Authors to Protest Amazon

M.J. Rose Email 03.13.01

The Author's Guild is mad as hell that Amazon.com is still advertising used books alongside new ones, and is going to do something about it.

More than two months after notifying Amazon of its distaste over the practice of enticing customers to choose the less-expensive used books, the Author's Guild plans to file a formal protest.

It's not that authors want their readers to pay more. The problem is that under tradtional agreements between writers and publishers, there is no way to pay royalties on used book sales.

What particularly irks authors is that thousands of preview copies publishers send out to review sites that are showing up for sale as used copies at Amazon.

In December, the Guild sent a letter to Amazon chief Jeff Bezos on behalf of its 8,000 members, expressing "grave concern that Amazon’s new method of marketing used copies of recently published titles will significantly harm sales of new copies of those titles." The used titles are advertised with blue boxes enticing customers to click for the cheaper offerings.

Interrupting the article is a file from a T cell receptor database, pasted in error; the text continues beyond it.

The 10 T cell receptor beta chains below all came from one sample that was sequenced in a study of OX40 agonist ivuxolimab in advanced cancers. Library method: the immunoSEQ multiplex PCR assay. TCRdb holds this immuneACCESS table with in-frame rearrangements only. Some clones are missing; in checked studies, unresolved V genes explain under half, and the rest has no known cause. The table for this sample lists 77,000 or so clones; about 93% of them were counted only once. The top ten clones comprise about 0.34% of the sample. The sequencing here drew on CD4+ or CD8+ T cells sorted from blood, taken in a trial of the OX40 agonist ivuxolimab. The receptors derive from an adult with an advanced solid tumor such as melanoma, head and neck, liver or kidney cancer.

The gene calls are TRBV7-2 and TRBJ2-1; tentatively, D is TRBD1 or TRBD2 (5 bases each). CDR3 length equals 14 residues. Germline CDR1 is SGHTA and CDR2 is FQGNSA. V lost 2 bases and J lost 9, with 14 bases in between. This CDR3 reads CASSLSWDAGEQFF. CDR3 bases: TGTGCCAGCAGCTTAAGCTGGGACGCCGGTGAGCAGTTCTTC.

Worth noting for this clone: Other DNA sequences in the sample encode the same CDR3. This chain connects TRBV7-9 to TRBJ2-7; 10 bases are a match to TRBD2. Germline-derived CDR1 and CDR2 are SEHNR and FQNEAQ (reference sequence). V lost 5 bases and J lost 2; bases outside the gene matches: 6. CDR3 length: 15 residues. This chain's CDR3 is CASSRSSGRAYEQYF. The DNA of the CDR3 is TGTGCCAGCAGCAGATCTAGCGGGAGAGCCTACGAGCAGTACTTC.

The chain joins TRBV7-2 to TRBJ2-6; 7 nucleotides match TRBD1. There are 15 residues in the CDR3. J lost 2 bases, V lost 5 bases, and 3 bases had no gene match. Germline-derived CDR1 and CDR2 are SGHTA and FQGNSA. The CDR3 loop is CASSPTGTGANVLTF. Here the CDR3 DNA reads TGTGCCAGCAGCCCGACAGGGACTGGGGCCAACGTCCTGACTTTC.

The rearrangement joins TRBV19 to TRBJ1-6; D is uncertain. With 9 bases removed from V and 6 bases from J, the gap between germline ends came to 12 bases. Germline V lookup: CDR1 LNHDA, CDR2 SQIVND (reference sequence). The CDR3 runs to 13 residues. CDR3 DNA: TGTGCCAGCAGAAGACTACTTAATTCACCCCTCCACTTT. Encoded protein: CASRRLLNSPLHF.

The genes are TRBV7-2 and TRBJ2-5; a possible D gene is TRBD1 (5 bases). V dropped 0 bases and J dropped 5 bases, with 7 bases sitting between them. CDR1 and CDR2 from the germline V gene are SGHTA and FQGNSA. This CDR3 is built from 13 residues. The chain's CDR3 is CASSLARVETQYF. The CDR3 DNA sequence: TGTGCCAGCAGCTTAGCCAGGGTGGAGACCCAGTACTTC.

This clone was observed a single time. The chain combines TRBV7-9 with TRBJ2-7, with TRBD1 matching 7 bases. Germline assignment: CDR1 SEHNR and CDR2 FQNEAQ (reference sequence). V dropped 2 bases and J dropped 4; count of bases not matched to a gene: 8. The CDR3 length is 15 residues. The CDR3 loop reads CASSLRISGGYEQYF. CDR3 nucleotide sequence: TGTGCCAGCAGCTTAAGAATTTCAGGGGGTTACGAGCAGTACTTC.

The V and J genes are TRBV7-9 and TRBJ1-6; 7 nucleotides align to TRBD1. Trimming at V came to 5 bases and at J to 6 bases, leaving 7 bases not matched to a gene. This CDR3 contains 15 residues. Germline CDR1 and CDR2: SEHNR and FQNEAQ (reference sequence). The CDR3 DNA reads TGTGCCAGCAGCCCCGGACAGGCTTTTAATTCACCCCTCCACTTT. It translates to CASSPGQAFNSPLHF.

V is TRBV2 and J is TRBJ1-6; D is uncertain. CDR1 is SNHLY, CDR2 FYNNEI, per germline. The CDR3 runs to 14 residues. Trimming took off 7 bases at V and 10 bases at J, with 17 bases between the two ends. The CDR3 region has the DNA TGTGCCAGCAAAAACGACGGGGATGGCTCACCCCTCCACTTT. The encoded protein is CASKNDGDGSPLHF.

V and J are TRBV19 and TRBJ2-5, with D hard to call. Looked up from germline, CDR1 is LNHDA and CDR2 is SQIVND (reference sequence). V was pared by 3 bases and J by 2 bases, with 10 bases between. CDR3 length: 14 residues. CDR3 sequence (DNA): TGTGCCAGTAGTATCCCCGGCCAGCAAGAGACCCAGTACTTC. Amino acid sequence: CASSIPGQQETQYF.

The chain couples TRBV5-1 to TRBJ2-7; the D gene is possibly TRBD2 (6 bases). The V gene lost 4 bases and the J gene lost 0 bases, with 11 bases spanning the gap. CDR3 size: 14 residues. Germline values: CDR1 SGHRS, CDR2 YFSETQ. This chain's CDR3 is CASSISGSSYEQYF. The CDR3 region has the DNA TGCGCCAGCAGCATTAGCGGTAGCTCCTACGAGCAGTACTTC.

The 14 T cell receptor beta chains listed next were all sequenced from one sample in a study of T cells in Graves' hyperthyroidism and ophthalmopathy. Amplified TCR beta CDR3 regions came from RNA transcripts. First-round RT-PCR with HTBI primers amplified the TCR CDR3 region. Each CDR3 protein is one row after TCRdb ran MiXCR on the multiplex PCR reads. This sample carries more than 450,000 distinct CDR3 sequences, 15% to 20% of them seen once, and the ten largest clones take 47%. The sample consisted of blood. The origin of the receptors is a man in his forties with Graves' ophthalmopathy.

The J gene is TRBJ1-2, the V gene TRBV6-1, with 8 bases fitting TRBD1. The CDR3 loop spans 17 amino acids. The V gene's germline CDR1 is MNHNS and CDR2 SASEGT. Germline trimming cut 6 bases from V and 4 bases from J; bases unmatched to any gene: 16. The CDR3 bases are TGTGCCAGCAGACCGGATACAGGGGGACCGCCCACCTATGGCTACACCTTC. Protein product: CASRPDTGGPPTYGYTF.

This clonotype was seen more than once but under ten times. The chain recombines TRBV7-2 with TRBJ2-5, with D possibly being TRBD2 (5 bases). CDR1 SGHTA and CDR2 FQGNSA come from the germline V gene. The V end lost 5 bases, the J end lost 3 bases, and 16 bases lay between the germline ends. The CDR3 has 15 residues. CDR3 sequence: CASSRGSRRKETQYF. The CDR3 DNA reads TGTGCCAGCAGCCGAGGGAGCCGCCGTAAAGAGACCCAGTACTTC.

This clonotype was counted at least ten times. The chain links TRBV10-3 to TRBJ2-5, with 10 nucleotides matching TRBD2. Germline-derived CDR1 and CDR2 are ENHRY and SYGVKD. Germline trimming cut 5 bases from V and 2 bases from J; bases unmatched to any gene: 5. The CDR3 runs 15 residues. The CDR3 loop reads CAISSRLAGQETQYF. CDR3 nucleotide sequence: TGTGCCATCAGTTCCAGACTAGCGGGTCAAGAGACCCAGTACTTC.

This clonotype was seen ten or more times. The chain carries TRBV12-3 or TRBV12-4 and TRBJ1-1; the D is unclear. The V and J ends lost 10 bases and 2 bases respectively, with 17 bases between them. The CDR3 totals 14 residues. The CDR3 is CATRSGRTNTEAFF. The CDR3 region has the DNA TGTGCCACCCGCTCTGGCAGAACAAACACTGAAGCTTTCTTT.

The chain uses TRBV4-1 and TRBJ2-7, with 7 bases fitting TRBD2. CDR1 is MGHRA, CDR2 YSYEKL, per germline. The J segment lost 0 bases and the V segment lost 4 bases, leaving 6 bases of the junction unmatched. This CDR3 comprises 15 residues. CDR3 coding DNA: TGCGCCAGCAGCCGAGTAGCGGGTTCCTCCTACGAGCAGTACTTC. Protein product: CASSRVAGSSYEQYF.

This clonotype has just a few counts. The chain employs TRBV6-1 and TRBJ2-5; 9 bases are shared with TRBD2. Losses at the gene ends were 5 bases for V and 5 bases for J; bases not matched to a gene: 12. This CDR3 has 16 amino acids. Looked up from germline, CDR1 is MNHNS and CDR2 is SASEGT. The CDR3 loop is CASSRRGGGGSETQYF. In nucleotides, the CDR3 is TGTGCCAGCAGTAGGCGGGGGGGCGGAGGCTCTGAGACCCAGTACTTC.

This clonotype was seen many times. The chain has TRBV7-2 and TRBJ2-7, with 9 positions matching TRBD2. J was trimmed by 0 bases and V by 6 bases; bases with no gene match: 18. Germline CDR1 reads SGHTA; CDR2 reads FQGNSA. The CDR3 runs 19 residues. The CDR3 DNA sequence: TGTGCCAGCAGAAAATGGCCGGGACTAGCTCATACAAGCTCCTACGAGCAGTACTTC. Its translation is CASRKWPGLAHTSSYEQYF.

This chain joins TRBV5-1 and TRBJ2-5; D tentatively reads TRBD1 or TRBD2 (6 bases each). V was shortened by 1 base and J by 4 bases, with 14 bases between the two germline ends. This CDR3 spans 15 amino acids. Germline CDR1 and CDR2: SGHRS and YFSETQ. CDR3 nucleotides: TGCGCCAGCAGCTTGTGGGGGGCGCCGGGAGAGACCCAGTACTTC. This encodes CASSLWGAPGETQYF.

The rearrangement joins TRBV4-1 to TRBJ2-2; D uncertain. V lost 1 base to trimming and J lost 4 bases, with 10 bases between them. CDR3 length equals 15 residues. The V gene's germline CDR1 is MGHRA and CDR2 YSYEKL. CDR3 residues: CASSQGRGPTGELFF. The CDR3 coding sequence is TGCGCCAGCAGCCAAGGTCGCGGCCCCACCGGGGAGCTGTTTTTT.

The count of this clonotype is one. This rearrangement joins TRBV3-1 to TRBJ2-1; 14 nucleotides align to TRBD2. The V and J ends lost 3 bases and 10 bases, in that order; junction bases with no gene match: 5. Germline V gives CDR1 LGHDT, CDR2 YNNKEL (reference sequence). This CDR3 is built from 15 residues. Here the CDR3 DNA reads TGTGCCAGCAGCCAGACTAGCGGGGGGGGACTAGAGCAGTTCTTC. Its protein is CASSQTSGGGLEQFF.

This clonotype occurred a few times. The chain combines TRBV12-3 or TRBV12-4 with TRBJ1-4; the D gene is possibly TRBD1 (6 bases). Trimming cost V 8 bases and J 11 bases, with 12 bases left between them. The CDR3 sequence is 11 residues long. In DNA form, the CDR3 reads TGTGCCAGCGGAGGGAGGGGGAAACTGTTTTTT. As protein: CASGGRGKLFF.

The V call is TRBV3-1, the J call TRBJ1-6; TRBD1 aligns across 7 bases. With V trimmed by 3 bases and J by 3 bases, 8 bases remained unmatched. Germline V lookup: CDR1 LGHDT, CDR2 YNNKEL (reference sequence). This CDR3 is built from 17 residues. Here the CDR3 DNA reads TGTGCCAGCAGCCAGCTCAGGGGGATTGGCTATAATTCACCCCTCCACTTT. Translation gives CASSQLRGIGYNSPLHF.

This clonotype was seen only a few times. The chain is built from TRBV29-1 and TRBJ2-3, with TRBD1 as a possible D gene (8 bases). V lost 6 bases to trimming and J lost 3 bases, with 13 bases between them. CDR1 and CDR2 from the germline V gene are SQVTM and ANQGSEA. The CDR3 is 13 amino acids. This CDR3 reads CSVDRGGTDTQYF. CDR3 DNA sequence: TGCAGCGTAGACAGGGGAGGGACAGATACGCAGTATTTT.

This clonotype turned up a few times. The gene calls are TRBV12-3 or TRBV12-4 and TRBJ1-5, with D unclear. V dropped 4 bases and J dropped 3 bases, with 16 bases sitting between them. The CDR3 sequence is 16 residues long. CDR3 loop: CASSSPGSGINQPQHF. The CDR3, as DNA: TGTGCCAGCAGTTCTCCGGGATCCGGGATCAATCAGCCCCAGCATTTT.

But the blue boxes remained.

At the Guild's annual meeting last week, executive director Paul Aiken said that a formal protest would begin soon. He refused further comment, saying it would be premature to divulge any specific plans at this point.

Amazon said it is willing to listen to the Guild, but doesn't appear inclined to stop selling used books.

"We absolutely care about the Author's Guild and hope that we can find a middle ground because we basically believe everything we're doing is for the good of authors and publishers," said Amazon spokeswoman Kristen Schaefer. "Selling used books helps get new authors new readers, and anything that encourages customers to keep reading and keep buying books, we feel that is a good thing.

"We absolutely intend to listen to the Authors Guild to listen to them, and hopefully to work with them."